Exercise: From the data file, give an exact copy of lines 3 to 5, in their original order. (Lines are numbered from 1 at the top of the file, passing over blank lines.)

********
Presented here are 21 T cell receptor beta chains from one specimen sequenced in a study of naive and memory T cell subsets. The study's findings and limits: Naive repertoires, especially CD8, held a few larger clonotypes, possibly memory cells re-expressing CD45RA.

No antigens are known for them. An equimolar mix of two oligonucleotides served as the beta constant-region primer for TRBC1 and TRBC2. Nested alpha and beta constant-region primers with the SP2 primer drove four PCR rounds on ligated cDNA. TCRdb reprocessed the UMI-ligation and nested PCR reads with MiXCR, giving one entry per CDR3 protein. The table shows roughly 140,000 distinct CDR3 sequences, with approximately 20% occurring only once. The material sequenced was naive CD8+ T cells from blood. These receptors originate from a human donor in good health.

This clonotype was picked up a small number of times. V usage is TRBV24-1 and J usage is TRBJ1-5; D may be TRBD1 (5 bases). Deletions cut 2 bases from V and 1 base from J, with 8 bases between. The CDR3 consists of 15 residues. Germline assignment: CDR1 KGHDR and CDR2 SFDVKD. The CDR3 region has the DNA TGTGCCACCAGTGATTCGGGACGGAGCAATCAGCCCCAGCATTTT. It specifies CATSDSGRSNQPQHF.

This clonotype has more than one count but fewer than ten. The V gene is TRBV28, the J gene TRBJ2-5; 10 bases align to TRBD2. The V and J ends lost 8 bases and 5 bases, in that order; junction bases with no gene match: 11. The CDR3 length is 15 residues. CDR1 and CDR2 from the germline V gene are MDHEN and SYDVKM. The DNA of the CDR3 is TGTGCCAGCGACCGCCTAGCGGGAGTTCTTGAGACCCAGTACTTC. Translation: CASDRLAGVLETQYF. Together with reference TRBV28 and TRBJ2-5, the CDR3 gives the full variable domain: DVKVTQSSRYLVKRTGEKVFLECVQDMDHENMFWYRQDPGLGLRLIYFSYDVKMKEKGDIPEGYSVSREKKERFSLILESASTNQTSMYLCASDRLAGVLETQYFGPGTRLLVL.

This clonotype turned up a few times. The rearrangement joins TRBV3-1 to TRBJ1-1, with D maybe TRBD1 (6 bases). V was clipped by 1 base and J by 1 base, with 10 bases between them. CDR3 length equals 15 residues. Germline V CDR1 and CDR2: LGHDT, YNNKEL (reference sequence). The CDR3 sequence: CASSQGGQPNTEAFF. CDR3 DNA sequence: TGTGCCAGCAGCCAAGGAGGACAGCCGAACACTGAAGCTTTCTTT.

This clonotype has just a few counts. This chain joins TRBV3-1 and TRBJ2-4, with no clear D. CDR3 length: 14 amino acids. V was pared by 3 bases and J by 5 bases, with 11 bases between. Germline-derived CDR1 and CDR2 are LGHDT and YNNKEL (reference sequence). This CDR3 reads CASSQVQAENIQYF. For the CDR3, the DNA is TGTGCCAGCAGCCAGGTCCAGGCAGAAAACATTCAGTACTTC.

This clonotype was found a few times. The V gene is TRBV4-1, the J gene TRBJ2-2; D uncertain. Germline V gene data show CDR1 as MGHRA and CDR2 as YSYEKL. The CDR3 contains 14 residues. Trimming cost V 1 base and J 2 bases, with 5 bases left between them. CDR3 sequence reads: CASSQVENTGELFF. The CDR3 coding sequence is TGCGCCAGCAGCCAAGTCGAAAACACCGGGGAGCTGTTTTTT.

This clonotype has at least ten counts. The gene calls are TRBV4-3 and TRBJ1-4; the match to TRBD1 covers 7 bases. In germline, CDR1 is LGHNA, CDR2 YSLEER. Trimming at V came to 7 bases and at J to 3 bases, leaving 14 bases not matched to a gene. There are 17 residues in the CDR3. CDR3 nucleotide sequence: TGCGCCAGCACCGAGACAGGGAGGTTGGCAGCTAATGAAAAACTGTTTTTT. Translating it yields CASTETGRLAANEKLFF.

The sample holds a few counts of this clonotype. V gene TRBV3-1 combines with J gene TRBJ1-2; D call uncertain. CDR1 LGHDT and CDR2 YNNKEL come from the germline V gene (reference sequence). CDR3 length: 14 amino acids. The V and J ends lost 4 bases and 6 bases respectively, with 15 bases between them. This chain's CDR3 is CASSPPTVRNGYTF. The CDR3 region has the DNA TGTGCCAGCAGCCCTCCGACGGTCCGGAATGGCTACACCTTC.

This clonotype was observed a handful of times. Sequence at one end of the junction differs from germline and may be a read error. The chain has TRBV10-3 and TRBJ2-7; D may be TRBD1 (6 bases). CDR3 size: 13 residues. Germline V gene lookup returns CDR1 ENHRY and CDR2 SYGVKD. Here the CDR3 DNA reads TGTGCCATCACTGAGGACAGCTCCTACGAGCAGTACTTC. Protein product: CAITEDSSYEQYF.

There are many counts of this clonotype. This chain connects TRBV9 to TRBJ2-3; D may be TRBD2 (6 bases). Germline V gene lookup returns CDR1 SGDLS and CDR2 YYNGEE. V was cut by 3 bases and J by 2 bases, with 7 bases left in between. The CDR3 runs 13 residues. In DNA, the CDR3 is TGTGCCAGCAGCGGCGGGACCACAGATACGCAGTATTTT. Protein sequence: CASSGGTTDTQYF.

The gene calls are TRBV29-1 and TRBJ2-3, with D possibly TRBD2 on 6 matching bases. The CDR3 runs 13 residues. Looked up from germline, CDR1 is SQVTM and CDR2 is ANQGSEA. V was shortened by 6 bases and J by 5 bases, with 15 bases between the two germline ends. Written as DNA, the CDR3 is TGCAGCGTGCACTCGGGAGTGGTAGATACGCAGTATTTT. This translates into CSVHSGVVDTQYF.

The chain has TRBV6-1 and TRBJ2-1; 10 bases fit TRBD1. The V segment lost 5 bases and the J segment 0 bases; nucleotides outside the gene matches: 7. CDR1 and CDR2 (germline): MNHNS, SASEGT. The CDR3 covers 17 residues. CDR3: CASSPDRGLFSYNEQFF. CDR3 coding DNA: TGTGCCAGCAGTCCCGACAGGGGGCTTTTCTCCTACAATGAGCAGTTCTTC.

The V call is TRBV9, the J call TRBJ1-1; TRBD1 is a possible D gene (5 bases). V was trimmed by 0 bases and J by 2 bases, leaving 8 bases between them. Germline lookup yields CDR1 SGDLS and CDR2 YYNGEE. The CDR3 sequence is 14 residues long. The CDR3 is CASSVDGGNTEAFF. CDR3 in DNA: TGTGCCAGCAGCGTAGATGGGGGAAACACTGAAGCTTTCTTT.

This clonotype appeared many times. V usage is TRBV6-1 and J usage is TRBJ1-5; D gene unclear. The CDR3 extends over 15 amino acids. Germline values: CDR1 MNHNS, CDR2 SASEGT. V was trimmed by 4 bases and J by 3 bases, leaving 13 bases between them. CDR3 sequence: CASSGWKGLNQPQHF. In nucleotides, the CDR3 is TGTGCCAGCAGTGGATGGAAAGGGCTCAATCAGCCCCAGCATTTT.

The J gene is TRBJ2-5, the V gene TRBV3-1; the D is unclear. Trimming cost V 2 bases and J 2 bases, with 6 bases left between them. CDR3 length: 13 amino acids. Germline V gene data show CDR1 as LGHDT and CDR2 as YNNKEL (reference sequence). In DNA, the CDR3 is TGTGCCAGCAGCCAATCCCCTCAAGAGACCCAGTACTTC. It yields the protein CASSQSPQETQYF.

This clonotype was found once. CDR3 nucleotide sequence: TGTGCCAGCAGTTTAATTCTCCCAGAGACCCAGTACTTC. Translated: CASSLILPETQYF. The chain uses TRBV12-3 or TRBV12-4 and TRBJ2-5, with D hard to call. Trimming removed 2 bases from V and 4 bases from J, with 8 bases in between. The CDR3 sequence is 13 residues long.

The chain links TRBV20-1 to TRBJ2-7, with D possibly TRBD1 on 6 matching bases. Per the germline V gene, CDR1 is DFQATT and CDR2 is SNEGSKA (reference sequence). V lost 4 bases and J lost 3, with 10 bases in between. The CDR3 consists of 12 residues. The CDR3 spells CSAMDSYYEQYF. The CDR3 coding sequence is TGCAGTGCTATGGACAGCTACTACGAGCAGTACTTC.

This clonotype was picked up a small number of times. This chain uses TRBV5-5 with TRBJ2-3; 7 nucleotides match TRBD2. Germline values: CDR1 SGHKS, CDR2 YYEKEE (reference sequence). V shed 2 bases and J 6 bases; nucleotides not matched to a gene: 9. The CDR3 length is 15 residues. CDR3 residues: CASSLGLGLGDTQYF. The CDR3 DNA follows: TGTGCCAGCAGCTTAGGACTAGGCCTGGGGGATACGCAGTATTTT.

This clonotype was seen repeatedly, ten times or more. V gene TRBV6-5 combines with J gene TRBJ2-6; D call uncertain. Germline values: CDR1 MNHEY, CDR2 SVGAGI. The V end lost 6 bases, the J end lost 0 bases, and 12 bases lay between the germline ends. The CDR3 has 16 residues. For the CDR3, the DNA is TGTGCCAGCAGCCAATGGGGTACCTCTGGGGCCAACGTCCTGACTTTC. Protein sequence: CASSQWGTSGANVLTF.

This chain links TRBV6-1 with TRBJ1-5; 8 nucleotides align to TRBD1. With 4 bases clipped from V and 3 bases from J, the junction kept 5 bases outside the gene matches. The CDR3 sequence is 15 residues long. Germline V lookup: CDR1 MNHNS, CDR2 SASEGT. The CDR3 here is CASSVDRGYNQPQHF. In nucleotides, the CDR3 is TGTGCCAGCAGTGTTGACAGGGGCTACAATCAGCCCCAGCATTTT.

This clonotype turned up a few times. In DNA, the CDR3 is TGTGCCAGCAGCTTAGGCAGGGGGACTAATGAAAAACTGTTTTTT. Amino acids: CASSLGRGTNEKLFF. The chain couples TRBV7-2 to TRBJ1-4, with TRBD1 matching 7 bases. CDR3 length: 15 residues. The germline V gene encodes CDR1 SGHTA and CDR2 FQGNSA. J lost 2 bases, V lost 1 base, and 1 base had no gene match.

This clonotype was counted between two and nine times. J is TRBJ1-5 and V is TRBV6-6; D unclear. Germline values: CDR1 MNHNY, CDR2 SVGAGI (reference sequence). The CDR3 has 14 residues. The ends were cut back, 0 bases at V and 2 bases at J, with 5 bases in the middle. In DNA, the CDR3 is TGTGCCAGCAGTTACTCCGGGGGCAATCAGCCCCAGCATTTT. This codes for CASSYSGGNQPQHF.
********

This clonotype was picked up a small number of times. V usage is TRBV24-1 and J usage is TRBJ1-5; D may be TRBD1 (5 bases). Deletions cut 2 bases from V and 1 base from J, with 8 bases between. The CDR3 consists of 15 residues. Germline assignment: CDR1 KGHDR and CDR2 SFDVKD. The CDR3 region has the DNA TGTGCCACCAGTGATTCGGGACGGAGCAATCAGCCCCAGCATTTT. It specifies CATSDSGRSNQPQHF.

This clonotype has more than one count but fewer than ten. The V gene is TRBV28, the J gene TRBJ2-5; 10 bases align to TRBD2. The V and J ends lost 8 bases and 5 bases, in that order; junction bases with no gene match: 11. The CDR3 length is 15 residues. CDR1 and CDR2 from the germline V gene are MDHEN and SYDVKM. The DNA of the CDR3 is TGTGCCAGCGACCGCCTAGCGGGAGTTCTTGAGACCCAGTACTTC. Translation: CASDRLAGVLETQYF. Together with reference TRBV28 and TRBJ2-5, the CDR3 gives the full variable domain: DVKVTQSSRYLVKRTGEKVFLECVQDMDHENMFWYRQDPGLGLRLIYFSYDVKMKEKGDIPEGYSVSREKKERFSLILESASTNQTSMYLCASDRLAGVLETQYFGPGTRLLVL.

This clonotype turned up a few times. The rearrangement joins TRBV3-1 to TRBJ1-1, with D maybe TRBD1 (6 bases). V was clipped by 1 base and J by 1 base, with 10 bases between them. CDR3 length equals 15 residues. Germline V CDR1 and CDR2: LGHDT, YNNKEL (reference sequence). The CDR3 sequence: CASSQGGQPNTEAFF. CDR3 DNA sequence: TGTGCCAGCAGCCAAGGAGGACAGCCGAACACTGAAGCTTTCTTT.